to have been prescribed by the Incas to treat serious ailments, the herb pau
d'arco has recently been investigated as a remedy for infectious diseases
and cancer. Though its anticancer properties are debatable, it may indeed
combat a variety of infections.
Helps get rid of warts.
Reduces inflammation of the airways in bronchitis.
May be useful in treating such immune-related disorders as asthma,
eczema, psoriasis, and bacterial and viral infections
- Treats vaginal yeast infections.
What Is Pau d'arco?
Pau d'arco is obtained from the inner bark of a tree -- Tabebuia impetiginosa -- indigenous to the rain forests of South America. Native tribes have taken advantage of its healing powers for centuries. Pau d'arco is also known as lapacho, taheebo, or ipe roxo. In the United States, however, it's always sold as pau d'arco.
The therapeutic ingredients in pau d'arco include a host of potent plant chemicals called naphthoquinones. Of these, lapachol has been the most intensely studied.
How Does Pau d'arco Work?
Lapachol and other compounds in pau d'arco help destroy the microorganisms that cause diseases and infections, ranging from malaria and the flu to yeast infections. Most people, however, are interested in the potential cancer-fighting properties of this herb.
Major benefits: Pau d'arco appears to combat bacteria, viruses, and fungi; reduce inflammation; and support the immune system. One of its best-documented uses is for vaginal yeast infections; herbalists often recommend a pau d'arco tea douche to restore the normal environment of the vagina. In capsule, tablet, tincture, or tea form, pau d'arco may be effective in strengthening immunity in people with chronic fatigue syndrome, HIV or AIDS, or chronic bronchitis. The herb's anti-inflammatory properties likewise benefit acute bronchitis, which involves inflammation of the respiratory passages, as well as muscle pain. And a tincture of pau d'arco applied directly to warts is useful in eradicating them.
Additional benefits: Pau d'arco's anticancer activity is subject to continuing debate. Because of the herb's traditional reputation as a cancer fighter, the National Cancer Institute (NCI) investigated it, identifying lapachol as its most active ingredient. In animal studies, pau d'arco showed promise in shrinking tumors, and so the NCI began human trials using high doses of lapachol in the 1970s. Again, there was some evidence that lapachol was active in destroying cancer cells, but participants taking a therapeutic dose suffered serious side effects, including nausea, vomiting, and blood-clotting problems. As a result, research into lapachol and its source, pau d'arco, was abandoned.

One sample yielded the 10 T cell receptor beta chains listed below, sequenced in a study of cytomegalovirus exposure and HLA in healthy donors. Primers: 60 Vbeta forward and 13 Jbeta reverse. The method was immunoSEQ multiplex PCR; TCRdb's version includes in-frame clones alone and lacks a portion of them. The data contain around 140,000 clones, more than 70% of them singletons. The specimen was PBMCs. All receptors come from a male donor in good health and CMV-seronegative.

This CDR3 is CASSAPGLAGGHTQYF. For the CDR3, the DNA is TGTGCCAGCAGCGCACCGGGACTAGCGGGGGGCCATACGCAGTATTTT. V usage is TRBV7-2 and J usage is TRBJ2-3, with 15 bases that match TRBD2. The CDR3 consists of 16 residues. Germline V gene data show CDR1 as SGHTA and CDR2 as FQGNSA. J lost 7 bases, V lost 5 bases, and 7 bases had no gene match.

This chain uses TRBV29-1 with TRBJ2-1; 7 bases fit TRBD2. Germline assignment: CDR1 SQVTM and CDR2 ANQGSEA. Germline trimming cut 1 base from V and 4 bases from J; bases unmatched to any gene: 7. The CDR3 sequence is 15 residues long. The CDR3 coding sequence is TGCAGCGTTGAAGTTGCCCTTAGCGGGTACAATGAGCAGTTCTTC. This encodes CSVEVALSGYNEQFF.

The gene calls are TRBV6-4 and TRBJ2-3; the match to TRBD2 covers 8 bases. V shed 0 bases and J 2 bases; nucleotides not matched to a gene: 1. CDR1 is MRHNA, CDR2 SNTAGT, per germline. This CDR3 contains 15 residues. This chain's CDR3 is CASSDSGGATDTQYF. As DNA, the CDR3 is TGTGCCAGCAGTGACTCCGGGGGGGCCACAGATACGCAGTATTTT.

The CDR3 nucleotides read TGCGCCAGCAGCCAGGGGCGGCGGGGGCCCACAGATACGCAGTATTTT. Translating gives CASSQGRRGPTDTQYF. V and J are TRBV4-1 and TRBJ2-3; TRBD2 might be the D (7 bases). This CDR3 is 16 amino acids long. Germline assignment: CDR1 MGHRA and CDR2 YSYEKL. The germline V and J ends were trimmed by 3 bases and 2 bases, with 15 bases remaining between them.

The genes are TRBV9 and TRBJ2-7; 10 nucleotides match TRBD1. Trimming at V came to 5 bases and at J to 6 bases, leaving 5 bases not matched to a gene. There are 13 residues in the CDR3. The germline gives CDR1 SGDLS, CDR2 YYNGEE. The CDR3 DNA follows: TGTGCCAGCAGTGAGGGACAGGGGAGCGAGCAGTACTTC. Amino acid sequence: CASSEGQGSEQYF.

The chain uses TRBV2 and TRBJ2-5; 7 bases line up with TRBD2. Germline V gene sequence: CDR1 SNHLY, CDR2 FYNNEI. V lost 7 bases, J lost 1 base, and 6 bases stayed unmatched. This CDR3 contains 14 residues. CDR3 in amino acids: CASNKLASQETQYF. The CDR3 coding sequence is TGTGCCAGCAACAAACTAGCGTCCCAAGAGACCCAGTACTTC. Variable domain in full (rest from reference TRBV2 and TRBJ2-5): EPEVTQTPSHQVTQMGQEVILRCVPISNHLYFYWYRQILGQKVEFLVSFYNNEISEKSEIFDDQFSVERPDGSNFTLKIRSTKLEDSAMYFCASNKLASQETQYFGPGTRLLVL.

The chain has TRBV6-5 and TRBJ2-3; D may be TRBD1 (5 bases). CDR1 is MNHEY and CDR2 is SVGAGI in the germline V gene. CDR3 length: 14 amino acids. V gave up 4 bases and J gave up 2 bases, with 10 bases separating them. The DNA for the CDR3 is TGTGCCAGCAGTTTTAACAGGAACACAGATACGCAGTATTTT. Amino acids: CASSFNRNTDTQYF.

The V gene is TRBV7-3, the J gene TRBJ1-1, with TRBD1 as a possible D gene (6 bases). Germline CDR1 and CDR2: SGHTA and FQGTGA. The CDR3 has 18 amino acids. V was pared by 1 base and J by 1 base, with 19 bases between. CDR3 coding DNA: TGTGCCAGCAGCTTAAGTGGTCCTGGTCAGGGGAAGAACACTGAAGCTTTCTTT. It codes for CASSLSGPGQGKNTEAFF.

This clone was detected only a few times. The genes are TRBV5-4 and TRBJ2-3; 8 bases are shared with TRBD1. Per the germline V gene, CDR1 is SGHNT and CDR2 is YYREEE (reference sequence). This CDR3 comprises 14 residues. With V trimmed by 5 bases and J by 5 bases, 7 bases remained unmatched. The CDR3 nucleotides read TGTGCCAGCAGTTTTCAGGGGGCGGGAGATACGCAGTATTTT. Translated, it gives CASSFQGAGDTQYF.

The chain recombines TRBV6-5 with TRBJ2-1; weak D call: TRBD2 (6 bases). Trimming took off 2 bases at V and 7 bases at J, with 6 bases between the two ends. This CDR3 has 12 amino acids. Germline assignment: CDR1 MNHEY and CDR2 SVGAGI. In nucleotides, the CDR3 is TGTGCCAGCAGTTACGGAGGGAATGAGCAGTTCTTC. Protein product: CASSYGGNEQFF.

Critics of this investigation believe that using therapeutic doses of pau d'arco -- and not simply the isolated compound lapachol -- would have produced similar benefits without the potentially dangerous blood-thinning effects. It's likely that lapachol interferes with the action of vitamin K, needed for the blood to clot properly. Some researchers suggest that other compounds in pau d'arco supply some vitamin K, so that use of the whole herb would not interfere with blood clotting. Others think that combining lapachol with vitamin K supplements might make it possible for people to take doses of lapachol high enough to permit its potential antitumor action to be further studied without provoking a reaction. Despite the controversy, many practitioners rely on the historical evidence of pau d'arco's anticancer action and often recommend it as a complement to conventional cancer treatment.
Dosage: When using pau d'arco in capsule or tablet form, the typical daily dosage is 250 mg twice a day. This dose of pau d'arco is often recommended for chronic fatigue syndrome or HIV and AIDS in alternation with other immune-boosting herbs such as echinacea or goldenseal. Pau d'arco is also commonly consumed as a tea in dried herb form. To make it, steep 2 or 3 teaspoons of pau d'arco in two cups of very hot water; drink the tea over the course of a day.
Guidelines for use: Herbalists recommend whole-bark products (not only those that contain just lapachol) because they suspect the herb's healing properties come from the full range of plant chemicals in the bark. For vaginal yeast infections: Let pau d'arco tea cool to lukewarm before using it as a douche. For warts: Apply a tincture-soaked compress to the affected area at bedtime and leave it on all night. Repeat until the wart disappears.
Possible Side Effects
Whole-bark products are generally safe; they do not produce the side effects of high doses of lapachol. If pau d'arco tea or supplements cause stomach upset, take them with food.
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